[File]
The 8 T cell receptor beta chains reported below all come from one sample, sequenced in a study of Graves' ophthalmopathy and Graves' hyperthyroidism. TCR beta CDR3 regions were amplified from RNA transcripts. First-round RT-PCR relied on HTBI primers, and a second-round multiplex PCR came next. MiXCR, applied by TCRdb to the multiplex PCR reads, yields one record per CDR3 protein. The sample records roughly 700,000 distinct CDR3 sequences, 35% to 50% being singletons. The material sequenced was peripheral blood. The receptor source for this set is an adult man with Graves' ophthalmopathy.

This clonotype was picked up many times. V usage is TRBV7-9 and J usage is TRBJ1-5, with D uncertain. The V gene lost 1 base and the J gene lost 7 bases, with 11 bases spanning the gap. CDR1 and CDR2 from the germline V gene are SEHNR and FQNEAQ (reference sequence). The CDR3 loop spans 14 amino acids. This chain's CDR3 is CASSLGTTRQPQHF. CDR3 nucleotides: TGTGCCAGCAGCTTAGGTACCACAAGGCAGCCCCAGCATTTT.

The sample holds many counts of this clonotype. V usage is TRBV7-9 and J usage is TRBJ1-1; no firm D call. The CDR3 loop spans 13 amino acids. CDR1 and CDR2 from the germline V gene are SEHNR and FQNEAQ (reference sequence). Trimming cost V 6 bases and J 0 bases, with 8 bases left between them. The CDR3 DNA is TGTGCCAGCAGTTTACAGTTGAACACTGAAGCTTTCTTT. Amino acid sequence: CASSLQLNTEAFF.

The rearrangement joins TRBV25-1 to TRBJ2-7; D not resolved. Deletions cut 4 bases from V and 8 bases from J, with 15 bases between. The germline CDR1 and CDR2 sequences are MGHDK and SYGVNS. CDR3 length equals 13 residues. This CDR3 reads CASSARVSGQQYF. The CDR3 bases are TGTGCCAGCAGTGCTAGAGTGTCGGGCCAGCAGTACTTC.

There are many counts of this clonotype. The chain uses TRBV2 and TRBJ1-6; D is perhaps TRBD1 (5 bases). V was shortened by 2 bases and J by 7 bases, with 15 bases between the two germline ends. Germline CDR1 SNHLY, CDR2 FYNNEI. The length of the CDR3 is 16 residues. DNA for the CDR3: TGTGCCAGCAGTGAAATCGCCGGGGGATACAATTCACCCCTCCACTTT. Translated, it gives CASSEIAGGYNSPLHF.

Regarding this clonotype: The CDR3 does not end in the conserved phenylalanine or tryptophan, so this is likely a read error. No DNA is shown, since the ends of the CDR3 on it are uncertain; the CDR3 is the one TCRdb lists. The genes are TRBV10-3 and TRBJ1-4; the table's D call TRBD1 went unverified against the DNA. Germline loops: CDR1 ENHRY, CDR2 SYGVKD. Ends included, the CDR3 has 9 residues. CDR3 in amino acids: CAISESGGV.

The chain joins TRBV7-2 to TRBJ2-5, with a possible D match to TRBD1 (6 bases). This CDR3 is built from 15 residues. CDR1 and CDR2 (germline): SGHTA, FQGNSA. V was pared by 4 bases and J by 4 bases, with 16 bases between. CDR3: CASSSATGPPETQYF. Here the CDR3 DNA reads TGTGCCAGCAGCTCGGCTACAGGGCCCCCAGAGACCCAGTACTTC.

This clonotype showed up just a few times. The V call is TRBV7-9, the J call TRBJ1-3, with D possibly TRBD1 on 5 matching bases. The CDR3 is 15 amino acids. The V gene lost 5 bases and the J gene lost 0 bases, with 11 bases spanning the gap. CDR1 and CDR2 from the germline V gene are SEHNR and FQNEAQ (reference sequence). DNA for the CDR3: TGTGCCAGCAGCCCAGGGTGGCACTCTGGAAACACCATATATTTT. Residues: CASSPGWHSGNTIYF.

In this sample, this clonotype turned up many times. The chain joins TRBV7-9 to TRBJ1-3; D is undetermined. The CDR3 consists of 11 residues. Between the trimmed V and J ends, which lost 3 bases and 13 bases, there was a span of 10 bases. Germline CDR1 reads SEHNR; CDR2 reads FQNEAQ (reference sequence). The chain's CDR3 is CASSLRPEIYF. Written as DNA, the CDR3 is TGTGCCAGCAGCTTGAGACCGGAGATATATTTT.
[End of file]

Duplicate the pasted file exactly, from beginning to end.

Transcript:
The 8 T cell receptor beta chains reported below all come from one sample, sequenced in a study of Graves' ophthalmopathy and Graves' hyperthyroidism. TCR beta CDR3 regions were amplified from RNA transcripts. First-round RT-PCR relied on HTBI primers, and a second-round multiplex PCR came next. MiXCR, applied by TCRdb to the multiplex PCR reads, yields one record per CDR3 protein. The sample records roughly 700,000 distinct CDR3 sequences, 35% to 50% being singletons. The material sequenced was peripheral blood. The receptor source for this set is an adult man with Graves' ophthalmopathy.

This clonotype was picked up many times. V usage is TRBV7-9 and J usage is TRBJ1-5, with D uncertain. The V gene lost 1 base and the J gene lost 7 bases, with 11 bases spanning the gap. CDR1 and CDR2 from the germline V gene are SEHNR and FQNEAQ (reference sequence). The CDR3 loop spans 14 amino acids. This chain's CDR3 is CASSLGTTRQPQHF. CDR3 nucleotides: TGTGCCAGCAGCTTAGGTACCACAAGGCAGCCCCAGCATTTT.

The sample holds many counts of this clonotype. V usage is TRBV7-9 and J usage is TRBJ1-1; no firm D call. The CDR3 loop spans 13 amino acids. CDR1 and CDR2 from the germline V gene are SEHNR and FQNEAQ (reference sequence). Trimming cost V 6 bases and J 0 bases, with 8 bases left between them. The CDR3 DNA is TGTGCCAGCAGTTTACAGTTGAACACTGAAGCTTTCTTT. Amino acid sequence: CASSLQLNTEAFF.

The rearrangement joins TRBV25-1 to TRBJ2-7; D not resolved. Deletions cut 4 bases from V and 8 bases from J, with 15 bases between. The germline CDR1 and CDR2 sequences are MGHDK and SYGVNS. CDR3 length equals 13 residues. This CDR3 reads CASSARVSGQQYF. The CDR3 bases are TGTGCCAGCAGTGCTAGAGTGTCGGGCCAGCAGTACTTC.

There are many counts of this clonotype. The chain uses TRBV2 and TRBJ1-6; D is perhaps TRBD1 (5 bases). V was shortened by 2 bases and J by 7 bases, with 15 bases between the two germline ends. Germline CDR1 SNHLY, CDR2 FYNNEI. The length of the CDR3 is 16 residues. DNA for the CDR3: TGTGCCAGCAGTGAAATCGCCGGGGGATACAATTCACCCCTCCACTTT. Translated, it gives CASSEIAGGYNSPLHF.

Regarding this clonotype: The CDR3 does not end in the conserved phenylalanine or tryptophan, so this is likely a read error. No DNA is shown, since the ends of the CDR3 on it are uncertain; the CDR3 is the one TCRdb lists. The genes are TRBV10-3 and TRBJ1-4; the table's D call TRBD1 went unverified against the DNA. Germline loops: CDR1 ENHRY, CDR2 SYGVKD. Ends included, the CDR3 has 9 residues. CDR3 in amino acids: CAISESGGV.

The chain joins TRBV7-2 to TRBJ2-5, with a possible D match to TRBD1 (6 bases). This CDR3 is built from 15 residues. CDR1 and CDR2 (germline): SGHTA, FQGNSA. V was pared by 4 bases and J by 4 bases, with 16 bases between. CDR3: CASSSATGPPETQYF. Here the CDR3 DNA reads TGTGCCAGCAGCTCGGCTACAGGGCCCCCAGAGACCCAGTACTTC.

This clonotype showed up just a few times. The V call is TRBV7-9, the J call TRBJ1-3, with D possibly TRBD1 on 5 matching bases. The CDR3 is 15 amino acids. The V gene lost 5 bases and the J gene lost 0 bases, with 11 bases spanning the gap. CDR1 and CDR2 from the germline V gene are SEHNR and FQNEAQ (reference sequence). DNA for the CDR3: TGTGCCAGCAGCCCAGGGTGGCACTCTGGAAACACCATATATTTT. Residues: CASSPGWHSGNTIYF.

In this sample, this clonotype turned up many times. The chain joins TRBV7-9 to TRBJ1-3; D is undetermined. The CDR3 consists of 11 residues. Between the trimmed V and J ends, which lost 3 bases and 13 bases, there was a span of 10 bases. Germline CDR1 reads SEHNR; CDR2 reads FQNEAQ (reference sequence). The chain's CDR3 is CASSLRPEIYF. Written as DNA, the CDR3 is TGTGCCAGCAGCTTGAGACCGGAGATATATTTT.